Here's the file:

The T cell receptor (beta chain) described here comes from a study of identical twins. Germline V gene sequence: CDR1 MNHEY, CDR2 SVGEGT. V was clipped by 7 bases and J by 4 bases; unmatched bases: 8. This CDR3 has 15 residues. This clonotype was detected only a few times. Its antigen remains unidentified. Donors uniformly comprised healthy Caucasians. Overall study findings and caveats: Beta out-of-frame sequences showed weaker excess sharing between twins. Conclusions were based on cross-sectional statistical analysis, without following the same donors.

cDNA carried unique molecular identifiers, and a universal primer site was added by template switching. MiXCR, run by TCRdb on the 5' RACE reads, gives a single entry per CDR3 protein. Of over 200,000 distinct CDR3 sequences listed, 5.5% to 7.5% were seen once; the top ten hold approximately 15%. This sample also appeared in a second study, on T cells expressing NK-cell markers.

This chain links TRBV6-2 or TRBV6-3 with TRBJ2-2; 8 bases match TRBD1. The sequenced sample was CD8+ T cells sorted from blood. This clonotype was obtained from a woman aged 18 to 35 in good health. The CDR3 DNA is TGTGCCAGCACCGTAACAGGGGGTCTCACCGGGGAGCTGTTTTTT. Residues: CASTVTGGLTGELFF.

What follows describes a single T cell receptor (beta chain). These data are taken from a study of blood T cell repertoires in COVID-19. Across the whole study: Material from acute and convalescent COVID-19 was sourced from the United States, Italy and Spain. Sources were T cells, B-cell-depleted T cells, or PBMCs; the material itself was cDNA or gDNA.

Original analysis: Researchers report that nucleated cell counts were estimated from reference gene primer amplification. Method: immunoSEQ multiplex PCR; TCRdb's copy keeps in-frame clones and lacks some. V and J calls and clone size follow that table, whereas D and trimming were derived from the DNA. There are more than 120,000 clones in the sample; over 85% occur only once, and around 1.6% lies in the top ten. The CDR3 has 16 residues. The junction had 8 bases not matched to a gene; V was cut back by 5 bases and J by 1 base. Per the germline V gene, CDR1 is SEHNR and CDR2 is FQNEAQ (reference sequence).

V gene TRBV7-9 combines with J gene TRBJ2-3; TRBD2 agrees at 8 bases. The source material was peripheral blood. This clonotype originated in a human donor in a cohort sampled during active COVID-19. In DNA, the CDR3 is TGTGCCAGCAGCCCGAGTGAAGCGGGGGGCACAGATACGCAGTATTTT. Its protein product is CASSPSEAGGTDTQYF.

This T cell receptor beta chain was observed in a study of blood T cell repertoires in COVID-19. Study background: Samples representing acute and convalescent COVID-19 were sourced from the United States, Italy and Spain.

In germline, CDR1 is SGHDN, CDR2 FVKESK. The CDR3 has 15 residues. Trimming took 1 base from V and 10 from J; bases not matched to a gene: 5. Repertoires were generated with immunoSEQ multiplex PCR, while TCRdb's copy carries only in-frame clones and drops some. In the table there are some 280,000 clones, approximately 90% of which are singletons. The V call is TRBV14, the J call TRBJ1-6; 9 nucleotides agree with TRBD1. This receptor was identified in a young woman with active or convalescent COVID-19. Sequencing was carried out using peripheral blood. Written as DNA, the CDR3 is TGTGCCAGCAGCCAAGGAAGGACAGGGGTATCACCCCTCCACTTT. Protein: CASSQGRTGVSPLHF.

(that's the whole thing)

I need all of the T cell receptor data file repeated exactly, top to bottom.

The T cell receptor (beta chain) described here comes from a study of identical twins. Germline V gene sequence: CDR1 MNHEY, CDR2 SVGEGT. V was clipped by 7 bases and J by 4 bases; unmatched bases: 8. This CDR3 has 15 residues. This clonotype was detected only a few times. Its antigen remains unidentified. Donors uniformly comprised healthy Caucasians. Overall study findings and caveats: Beta out-of-frame sequences showed weaker excess sharing between twins. Conclusions were based on cross-sectional statistical analysis, without following the same donors.

cDNA carried unique molecular identifiers, and a universal primer site was added by template switching. MiXCR, run by TCRdb on the 5' RACE reads, gives a single entry per CDR3 protein. Of over 200,000 distinct CDR3 sequences listed, 5.5% to 7.5% were seen once; the top ten hold approximately 15%. This sample also appeared in a second study, on T cells expressing NK-cell markers.

This chain links TRBV6-2 or TRBV6-3 with TRBJ2-2; 8 bases match TRBD1. The sequenced sample was CD8+ T cells sorted from blood. This clonotype was obtained from a woman aged 18 to 35 in good health. The CDR3 DNA is TGTGCCAGCACCGTAACAGGGGGTCTCACCGGGGAGCTGTTTTTT. Residues: CASTVTGGLTGELFF.

What follows describes a single T cell receptor (beta chain). These data are taken from a study of blood T cell repertoires in COVID-19. Across the whole study: Material from acute and convalescent COVID-19 was sourced from the United States, Italy and Spain. Sources were T cells, B-cell-depleted T cells, or PBMCs; the material itself was cDNA or gDNA.

Original analysis: Researchers report that nucleated cell counts were estimated from reference gene primer amplification. Method: immunoSEQ multiplex PCR; TCRdb's copy keeps in-frame clones and lacks some. V and J calls and clone size follow that table, whereas D and trimming were derived from the DNA. There are more than 120,000 clones in the sample; over 85% occur only once, and around 1.6% lies in the top ten. The CDR3 has 16 residues. The junction had 8 bases not matched to a gene; V was cut back by 5 bases and J by 1 base. Per the germline V gene, CDR1 is SEHNR and CDR2 is FQNEAQ (reference sequence).

V gene TRBV7-9 combines with J gene TRBJ2-3; TRBD2 agrees at 8 bases. The source material was peripheral blood. This clonotype originated in a human donor in a cohort sampled during active COVID-19. In DNA, the CDR3 is TGTGCCAGCAGCCCGAGTGAAGCGGGGGGCACAGATACGCAGTATTTT. Its protein product is CASSPSEAGGTDTQYF.

This T cell receptor beta chain was observed in a study of blood T cell repertoires in COVID-19. Study background: Samples representing acute and convalescent COVID-19 were sourced from the United States, Italy and Spain.

In germline, CDR1 is SGHDN, CDR2 FVKESK. The CDR3 has 15 residues. Trimming took 1 base from V and 10 from J; bases not matched to a gene: 5. Repertoires were generated with immunoSEQ multiplex PCR, while TCRdb's copy carries only in-frame clones and drops some. In the table there are some 280,000 clones, approximately 90% of which are singletons. The V call is TRBV14, the J call TRBJ1-6; 9 nucleotides agree with TRBD1. This receptor was identified in a young woman with active or convalescent COVID-19. Sequencing was carried out using peripheral blood. Written as DNA, the CDR3 is TGTGCCAGCAGCCAAGGAAGGACAGGGGTATCACCCCTCCACTTT. Protein: CASSQGRTGVSPLHF.